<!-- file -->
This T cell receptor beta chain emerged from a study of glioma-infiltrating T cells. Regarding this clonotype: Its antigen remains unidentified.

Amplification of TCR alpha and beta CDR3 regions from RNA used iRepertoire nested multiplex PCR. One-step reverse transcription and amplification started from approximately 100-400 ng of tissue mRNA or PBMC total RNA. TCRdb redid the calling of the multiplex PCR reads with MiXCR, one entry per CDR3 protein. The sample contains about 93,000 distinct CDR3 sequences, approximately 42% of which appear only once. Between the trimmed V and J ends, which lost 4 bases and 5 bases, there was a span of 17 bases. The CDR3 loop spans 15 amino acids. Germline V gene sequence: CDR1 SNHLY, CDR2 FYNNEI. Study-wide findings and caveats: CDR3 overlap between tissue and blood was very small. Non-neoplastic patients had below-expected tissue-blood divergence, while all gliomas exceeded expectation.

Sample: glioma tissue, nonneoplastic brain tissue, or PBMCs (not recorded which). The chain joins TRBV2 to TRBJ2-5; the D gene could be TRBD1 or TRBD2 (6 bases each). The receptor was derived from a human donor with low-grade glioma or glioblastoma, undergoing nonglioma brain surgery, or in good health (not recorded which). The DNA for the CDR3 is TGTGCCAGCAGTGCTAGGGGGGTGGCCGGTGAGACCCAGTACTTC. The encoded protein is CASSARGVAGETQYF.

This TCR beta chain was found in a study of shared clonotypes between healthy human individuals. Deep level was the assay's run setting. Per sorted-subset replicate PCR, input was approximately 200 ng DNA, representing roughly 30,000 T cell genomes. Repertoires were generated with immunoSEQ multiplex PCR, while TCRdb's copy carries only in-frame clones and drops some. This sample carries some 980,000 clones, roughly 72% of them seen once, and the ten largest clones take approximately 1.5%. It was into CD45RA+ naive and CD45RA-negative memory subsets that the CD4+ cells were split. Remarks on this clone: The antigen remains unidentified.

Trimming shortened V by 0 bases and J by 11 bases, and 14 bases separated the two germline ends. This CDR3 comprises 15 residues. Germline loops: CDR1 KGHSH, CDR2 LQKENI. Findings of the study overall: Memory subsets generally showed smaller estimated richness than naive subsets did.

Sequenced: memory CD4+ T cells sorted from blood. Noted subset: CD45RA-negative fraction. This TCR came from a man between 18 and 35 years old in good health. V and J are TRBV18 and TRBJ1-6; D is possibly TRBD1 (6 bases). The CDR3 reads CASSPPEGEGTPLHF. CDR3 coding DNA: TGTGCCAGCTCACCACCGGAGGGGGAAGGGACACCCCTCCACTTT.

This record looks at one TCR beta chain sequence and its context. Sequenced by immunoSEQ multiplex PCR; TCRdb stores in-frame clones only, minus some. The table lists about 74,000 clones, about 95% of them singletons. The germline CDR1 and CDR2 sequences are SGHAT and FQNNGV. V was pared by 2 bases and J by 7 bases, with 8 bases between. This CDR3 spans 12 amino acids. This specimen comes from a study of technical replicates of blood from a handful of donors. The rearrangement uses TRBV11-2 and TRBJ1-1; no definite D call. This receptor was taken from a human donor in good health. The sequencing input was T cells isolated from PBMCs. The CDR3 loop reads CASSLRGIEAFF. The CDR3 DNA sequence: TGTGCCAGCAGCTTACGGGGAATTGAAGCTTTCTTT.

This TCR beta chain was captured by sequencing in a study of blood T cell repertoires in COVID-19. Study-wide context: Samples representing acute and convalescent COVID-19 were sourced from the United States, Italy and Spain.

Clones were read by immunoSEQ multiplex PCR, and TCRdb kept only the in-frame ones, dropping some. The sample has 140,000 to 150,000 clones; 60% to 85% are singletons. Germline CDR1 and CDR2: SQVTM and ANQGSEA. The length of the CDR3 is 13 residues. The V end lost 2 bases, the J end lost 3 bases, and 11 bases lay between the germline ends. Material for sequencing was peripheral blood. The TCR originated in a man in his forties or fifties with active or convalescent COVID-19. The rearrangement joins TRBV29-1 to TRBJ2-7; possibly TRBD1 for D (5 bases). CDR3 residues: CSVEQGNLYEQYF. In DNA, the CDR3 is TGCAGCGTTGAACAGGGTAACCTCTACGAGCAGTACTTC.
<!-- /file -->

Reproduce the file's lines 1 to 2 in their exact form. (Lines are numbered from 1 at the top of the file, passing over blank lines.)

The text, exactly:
This T cell receptor beta chain emerged from a study of glioma-infiltrating T cells. Regarding this clonotype: Its antigen remains unidentified.

Amplification of TCR alpha and beta CDR3 regions from RNA used iRepertoire nested multiplex PCR. One-step reverse transcription and amplification started from approximately 100-400 ng of tissue mRNA or PBMC total RNA. TCRdb redid the calling of the multiplex PCR reads with MiXCR, one entry per CDR3 protein. The sample contains about 93,000 distinct CDR3 sequences, approximately 42% of which appear only once. Between the trimmed V and J ends, which lost 4 bases and 5 bases, there was a span of 17 bases. The CDR3 loop spans 15 amino acids. Germline V gene sequence: CDR1 SNHLY, CDR2 FYNNEI. Study-wide findings and caveats: CDR3 overlap between tissue and blood was very small. Non-neoplastic patients had below-expected tissue-blood divergence, while all gliomas exceeded expectation.